Northern News Services
Monday, August 6, 2007
IQALUIT - The street leading to the Qimaavik women's shelter will be renamed Angel Street, in honour of a verse in a song by Iqalummiuq singer-songwriter Lucie Idlout.
Council unanimously approved a verbal motion by Mayor Elisapee Sheutiapik last Tuesday to make the change.
Idlout played "Irene," a song about a friend who was abused, for politicians visiting Iqaluit for the Status of Women conference last month, according to Sheutiapik.
The ministers suggested a street be renamed for the piece, "in memory of those who have either died or been abused," she explained.
The name will apply to the section of road leading from the Apex bridge to the shelter.
One step closer to new cathedral and Snack
Construction can begin on the new Snack restaurant, which will include a 32-seat dining room and take-out counter.
Council approved its development permit last Tuesday. It will be built on the same site as the previous restaurant, which was destroyed by a fire earlier this year.
Council also approved a development permit for the new Bishop of the Arctic Cathedral, which was burnt down in November of 2005.
The 896-square-metre Anglican church, which will be built on the same lot as the soup kitchen and parish hall, will have 400 seats.
New home for dog pound
Iqaluit's animal pound is heading to a new location.
Council was divided last Tuesday on what to do with the errant pooches, but moved to purchase a new building with a tiebreaking vote from the mayor. The city will acquire a building from Northern Property for $250,000 for both the pound and storage space.
"So now it's really going to cost us money to take care of these dogs," said Coun. Claude Martel, who suggested keeping the dogs in condemned public housing. "Why should I pay for somebody else's dogs?"
The current site is owned by Qulliq Energy, which allowed the city free use of the property for over 10 years in a gentleman's agreement.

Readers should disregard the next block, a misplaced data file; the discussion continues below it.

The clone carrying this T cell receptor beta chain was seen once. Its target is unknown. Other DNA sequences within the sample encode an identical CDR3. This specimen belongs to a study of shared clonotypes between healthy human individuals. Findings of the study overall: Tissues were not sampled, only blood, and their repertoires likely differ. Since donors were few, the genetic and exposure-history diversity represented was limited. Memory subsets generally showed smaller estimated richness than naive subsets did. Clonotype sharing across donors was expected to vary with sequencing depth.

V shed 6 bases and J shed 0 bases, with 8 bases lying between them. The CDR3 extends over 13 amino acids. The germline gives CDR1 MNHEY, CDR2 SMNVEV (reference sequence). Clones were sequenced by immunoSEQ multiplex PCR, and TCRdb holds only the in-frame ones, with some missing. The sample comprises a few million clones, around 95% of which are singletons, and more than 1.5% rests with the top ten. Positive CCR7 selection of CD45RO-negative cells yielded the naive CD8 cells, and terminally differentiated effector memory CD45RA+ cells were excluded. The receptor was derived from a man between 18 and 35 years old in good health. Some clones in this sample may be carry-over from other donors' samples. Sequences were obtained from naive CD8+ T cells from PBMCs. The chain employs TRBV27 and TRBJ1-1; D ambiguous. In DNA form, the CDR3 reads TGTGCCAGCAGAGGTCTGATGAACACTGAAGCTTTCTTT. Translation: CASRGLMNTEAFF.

Qulliq Energy wishes to reclaim the building, and offered the city $30,000 to vacate it.
According to Rod Mugford, chief municipal enforcement officer, the current building is in terrible condition, with inadequate ventilation and waste disposal.
Staff must wear a breathing apparatus while caring for the dogs, he said.
Deputy mayor says residents 'falling prey' to hard drugs
Deputy mayor Al Hayward said he believes hard drugs are on the rise in Iqaluit, and criticized the RCMP for failing to communicate with municipal council.
At a meeting last Tuesday, Hayward told council he has received complaints from people whose family members are "falling prey" to hard drugs.
"These are residents who were born and raised in Iqaluit, who have lived here for many years. They didn't come here with this problem, the problem came to them," he said.
Hayward requested that the RCMP resume their monthly updates to the mayor, and provide information about local drug statistics and policing policies.
"I have heard wonderful things about the relationships that other councils...have with their RCMP detachment, and I am ashamed that Iqaluit cannot boast the same," he said.
He said their last report, in March, was "very weak."
Hayward also questioned the RCMP's staffing situation, saying the detachment has recently required help from city bylaw officers and RCMP from Ottawa.